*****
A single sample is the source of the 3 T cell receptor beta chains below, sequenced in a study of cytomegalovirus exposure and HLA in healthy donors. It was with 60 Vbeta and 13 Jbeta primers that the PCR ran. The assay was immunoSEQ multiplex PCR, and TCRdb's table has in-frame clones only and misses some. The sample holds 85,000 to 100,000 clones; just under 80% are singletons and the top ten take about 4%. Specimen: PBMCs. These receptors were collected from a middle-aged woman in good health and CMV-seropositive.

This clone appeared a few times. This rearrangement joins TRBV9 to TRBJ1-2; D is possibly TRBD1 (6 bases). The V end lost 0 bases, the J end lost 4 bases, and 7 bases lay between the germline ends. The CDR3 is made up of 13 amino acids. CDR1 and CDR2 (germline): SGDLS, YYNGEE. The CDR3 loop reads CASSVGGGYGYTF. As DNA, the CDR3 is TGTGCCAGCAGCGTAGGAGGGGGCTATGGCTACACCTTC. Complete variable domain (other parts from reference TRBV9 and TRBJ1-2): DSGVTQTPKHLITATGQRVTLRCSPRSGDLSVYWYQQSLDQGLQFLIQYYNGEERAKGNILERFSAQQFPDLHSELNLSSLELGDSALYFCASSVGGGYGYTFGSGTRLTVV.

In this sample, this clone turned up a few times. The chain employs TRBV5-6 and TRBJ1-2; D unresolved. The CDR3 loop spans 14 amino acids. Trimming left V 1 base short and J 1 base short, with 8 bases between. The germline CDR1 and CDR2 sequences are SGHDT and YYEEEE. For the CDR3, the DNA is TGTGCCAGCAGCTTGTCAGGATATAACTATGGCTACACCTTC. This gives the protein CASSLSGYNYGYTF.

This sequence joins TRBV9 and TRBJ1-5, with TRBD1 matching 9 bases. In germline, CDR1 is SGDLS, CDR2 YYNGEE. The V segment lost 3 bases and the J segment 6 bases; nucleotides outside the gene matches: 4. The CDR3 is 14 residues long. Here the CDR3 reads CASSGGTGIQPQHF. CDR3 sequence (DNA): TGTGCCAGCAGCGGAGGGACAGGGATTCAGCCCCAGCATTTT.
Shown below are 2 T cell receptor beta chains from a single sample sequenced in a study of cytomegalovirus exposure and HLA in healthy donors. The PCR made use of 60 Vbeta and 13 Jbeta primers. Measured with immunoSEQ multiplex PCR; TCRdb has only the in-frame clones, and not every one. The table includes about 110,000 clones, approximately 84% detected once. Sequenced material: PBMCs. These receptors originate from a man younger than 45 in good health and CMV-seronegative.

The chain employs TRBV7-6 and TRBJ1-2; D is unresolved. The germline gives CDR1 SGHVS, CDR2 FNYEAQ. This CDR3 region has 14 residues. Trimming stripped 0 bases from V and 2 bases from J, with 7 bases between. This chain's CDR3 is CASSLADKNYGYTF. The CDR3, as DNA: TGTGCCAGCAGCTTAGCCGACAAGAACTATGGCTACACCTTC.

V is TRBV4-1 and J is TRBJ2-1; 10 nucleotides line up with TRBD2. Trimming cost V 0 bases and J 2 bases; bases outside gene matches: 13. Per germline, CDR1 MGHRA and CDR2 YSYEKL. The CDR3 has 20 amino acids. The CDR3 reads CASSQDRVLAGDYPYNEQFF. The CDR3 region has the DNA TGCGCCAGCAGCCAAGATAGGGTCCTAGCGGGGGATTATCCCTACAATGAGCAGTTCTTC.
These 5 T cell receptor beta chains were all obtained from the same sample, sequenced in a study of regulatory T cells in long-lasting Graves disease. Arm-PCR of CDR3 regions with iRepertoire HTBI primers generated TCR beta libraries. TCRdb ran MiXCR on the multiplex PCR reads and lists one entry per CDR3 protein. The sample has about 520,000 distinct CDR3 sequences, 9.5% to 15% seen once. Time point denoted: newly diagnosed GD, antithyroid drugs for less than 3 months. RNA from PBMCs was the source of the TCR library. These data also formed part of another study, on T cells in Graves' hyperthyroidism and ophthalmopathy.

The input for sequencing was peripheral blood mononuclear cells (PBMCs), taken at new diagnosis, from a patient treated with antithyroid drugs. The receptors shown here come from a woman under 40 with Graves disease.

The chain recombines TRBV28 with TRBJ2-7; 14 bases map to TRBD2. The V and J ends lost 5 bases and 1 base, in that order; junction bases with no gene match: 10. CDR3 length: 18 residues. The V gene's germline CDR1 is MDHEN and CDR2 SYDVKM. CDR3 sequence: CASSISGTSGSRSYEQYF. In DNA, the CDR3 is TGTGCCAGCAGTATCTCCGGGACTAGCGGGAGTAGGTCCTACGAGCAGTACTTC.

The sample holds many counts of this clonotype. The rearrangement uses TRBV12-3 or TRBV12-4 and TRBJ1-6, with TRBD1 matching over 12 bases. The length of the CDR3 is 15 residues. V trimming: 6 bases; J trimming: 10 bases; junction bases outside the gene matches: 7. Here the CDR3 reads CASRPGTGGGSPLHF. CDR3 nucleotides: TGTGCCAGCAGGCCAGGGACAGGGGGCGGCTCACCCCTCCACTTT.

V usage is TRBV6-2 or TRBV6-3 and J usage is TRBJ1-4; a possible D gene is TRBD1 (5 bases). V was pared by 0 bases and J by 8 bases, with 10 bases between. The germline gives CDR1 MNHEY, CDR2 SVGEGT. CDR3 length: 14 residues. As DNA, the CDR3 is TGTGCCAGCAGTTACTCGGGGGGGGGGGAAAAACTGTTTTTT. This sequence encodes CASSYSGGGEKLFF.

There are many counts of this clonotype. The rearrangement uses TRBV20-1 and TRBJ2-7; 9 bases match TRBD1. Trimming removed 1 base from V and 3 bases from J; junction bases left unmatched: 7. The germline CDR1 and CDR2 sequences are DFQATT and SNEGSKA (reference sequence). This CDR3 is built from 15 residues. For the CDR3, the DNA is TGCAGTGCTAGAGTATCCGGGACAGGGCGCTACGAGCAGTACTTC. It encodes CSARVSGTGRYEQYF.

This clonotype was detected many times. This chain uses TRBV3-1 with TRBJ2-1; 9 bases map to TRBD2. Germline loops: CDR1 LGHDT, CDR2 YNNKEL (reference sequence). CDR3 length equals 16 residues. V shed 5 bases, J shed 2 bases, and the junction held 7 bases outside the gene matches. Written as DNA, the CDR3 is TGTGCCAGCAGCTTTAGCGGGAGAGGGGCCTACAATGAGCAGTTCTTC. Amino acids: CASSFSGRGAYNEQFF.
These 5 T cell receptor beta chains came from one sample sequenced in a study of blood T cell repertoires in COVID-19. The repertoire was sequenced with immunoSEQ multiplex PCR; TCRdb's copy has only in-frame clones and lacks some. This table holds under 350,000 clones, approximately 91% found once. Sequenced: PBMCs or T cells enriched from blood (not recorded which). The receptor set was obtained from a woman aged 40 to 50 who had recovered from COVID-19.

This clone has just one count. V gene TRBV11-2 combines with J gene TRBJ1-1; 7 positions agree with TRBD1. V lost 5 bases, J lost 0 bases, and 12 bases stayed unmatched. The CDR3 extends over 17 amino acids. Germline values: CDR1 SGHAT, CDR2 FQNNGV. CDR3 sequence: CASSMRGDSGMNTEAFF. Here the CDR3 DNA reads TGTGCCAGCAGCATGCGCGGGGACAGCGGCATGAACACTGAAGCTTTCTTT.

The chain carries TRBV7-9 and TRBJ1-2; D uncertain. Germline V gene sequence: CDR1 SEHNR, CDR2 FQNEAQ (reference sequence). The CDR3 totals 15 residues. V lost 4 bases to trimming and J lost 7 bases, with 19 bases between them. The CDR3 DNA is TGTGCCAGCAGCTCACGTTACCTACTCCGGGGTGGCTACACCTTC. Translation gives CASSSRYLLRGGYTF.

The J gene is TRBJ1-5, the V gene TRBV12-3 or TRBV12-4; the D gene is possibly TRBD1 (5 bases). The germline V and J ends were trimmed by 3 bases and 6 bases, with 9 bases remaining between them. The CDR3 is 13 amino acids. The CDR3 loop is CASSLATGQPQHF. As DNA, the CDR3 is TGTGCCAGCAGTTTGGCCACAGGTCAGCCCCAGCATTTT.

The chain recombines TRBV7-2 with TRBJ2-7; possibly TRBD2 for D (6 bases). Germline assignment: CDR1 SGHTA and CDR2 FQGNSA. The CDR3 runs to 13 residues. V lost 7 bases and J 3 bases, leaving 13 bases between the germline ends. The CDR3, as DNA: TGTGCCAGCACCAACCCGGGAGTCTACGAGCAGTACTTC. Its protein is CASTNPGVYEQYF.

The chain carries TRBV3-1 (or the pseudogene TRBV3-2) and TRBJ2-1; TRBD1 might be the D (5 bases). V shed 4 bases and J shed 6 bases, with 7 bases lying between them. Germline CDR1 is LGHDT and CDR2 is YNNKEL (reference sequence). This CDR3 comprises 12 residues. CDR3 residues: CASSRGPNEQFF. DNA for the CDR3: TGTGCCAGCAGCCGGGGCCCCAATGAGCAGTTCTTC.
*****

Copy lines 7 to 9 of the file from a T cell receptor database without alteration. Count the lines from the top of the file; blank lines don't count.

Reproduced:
V is TRBV4-1 and J is TRBJ2-1; 10 nucleotides line up with TRBD2. Trimming cost V 0 bases and J 2 bases; bases outside gene matches: 13. Per germline, CDR1 MGHRA and CDR2 YSYEKL. The CDR3 has 20 amino acids. The CDR3 reads CASSQDRVLAGDYPYNEQFF. The CDR3 region has the DNA TGCGCCAGCAGCCAAGATAGGGTCCTAGCGGGGGATTATCCCTACAATGAGCAGTTCTTC.
These 5 T cell receptor beta chains were all obtained from the same sample, sequenced in a study of regulatory T cells in long-lasting Graves disease. Arm-PCR of CDR3 regions with iRepertoire HTBI primers generated TCR beta libraries. TCRdb ran MiXCR on the multiplex PCR reads and lists one entry per CDR3 protein. The sample has about 520,000 distinct CDR3 sequences, 9.5% to 15% seen once. Time point denoted: newly diagnosed GD, antithyroid drugs for less than 3 months. RNA from PBMCs was the source of the TCR library. These data also formed part of another study, on T cells in Graves' hyperthyroidism and ophthalmopathy.

The input for sequencing was peripheral blood mononuclear cells (PBMCs), taken at new diagnosis, from a patient treated with antithyroid drugs. The receptors shown here come from a woman under 40 with Graves disease.